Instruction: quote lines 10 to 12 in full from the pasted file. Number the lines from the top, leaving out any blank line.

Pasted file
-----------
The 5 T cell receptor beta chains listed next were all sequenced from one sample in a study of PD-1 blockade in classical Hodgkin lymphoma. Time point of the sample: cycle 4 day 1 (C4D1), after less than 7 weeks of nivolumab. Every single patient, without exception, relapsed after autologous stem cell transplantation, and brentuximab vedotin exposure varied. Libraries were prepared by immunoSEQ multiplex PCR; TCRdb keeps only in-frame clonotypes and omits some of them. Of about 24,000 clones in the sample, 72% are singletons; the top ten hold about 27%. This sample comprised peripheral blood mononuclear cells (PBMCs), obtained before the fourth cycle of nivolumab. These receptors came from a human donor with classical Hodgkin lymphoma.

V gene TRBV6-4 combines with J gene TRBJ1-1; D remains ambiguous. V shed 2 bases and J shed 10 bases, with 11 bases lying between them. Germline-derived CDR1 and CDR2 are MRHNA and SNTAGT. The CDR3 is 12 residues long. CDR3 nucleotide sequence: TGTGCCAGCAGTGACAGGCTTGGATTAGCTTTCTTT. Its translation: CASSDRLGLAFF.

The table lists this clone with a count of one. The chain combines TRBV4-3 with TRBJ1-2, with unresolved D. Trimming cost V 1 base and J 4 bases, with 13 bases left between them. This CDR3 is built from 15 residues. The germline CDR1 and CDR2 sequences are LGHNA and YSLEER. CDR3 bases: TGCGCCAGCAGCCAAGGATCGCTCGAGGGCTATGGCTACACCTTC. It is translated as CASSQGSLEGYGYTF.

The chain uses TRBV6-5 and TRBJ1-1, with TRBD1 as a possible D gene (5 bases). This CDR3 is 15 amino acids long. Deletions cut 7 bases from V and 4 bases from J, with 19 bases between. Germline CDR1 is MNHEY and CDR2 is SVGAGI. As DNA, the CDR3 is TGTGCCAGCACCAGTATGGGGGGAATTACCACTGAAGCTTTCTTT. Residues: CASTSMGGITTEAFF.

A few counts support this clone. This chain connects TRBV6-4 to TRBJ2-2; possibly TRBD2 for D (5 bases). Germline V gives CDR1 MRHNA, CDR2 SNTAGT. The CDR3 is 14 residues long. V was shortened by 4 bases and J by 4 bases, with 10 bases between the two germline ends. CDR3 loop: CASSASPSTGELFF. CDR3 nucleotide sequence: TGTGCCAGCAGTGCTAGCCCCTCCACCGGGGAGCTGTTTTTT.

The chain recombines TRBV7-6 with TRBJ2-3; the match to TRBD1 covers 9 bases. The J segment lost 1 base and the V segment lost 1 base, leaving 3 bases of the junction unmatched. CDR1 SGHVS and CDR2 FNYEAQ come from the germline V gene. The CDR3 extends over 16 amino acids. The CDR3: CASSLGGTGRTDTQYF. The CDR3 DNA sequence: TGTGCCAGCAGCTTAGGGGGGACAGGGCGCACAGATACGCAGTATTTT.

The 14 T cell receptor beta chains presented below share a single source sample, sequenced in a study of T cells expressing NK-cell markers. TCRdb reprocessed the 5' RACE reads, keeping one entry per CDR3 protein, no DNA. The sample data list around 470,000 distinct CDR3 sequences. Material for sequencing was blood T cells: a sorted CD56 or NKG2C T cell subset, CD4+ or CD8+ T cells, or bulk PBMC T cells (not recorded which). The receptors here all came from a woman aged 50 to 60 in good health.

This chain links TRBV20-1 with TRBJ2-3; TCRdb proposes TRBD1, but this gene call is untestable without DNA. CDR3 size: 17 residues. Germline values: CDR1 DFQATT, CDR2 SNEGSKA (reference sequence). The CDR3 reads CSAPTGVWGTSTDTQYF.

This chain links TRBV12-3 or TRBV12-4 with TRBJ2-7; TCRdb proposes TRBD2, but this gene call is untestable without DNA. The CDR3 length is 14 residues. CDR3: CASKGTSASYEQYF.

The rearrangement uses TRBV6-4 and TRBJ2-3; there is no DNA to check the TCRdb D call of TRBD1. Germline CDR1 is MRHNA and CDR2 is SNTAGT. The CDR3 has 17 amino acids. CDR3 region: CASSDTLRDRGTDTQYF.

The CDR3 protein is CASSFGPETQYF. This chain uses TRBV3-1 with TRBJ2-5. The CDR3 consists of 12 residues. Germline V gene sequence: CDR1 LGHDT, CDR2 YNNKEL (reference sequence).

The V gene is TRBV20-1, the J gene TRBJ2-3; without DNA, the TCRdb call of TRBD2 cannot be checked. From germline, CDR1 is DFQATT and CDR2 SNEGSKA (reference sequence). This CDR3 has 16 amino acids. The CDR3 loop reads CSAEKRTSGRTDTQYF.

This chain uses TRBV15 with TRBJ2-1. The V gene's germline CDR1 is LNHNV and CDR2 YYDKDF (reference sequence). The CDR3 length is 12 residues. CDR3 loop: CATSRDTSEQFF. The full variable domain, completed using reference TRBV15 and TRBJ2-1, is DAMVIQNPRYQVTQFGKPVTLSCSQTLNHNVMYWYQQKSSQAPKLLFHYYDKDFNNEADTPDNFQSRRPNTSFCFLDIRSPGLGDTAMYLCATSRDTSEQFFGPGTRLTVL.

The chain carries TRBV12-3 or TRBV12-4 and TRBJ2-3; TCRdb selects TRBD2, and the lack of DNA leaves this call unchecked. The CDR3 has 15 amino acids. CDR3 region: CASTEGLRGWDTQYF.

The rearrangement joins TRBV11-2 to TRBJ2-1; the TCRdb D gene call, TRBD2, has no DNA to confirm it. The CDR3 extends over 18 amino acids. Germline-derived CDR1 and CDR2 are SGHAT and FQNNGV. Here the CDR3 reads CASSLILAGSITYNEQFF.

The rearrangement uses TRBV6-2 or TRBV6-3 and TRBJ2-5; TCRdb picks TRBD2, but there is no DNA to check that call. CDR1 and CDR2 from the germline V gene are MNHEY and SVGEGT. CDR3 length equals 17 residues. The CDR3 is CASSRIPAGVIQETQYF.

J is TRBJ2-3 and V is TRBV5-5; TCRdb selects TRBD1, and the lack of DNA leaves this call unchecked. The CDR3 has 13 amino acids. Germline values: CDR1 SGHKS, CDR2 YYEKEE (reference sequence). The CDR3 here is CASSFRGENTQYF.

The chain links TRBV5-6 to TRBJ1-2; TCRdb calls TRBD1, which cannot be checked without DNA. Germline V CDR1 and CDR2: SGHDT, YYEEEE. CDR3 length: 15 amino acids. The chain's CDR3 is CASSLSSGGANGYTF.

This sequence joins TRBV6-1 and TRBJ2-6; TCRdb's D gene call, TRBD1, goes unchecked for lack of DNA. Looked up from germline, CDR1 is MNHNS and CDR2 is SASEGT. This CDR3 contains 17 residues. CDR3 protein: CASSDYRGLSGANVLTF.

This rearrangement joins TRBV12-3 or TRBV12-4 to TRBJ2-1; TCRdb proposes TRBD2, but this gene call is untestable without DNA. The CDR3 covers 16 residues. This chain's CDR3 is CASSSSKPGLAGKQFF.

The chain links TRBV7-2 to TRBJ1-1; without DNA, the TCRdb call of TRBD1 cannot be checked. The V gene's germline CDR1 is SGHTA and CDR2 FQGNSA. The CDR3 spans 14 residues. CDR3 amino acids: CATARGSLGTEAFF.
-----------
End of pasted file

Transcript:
The rearrangement uses TRBV6-4 and TRBJ2-3; there is no DNA to check the TCRdb D call of TRBD1. Germline CDR1 is MRHNA and CDR2 is SNTAGT. The CDR3 has 17 amino acids. CDR3 region: CASSDTLRDRGTDTQYF.

The CDR3 protein is CASSFGPETQYF. This chain uses TRBV3-1 with TRBJ2-5. The CDR3 consists of 12 residues. Germline V gene sequence: CDR1 LGHDT, CDR2 YNNKEL (reference sequence).

The V gene is TRBV20-1, the J gene TRBJ2-3; without DNA, the TCRdb call of TRBD2 cannot be checked. From germline, CDR1 is DFQATT and CDR2 SNEGSKA (reference sequence). This CDR3 has 16 amino acids. The CDR3 loop reads CSAEKRTSGRTDTQYF.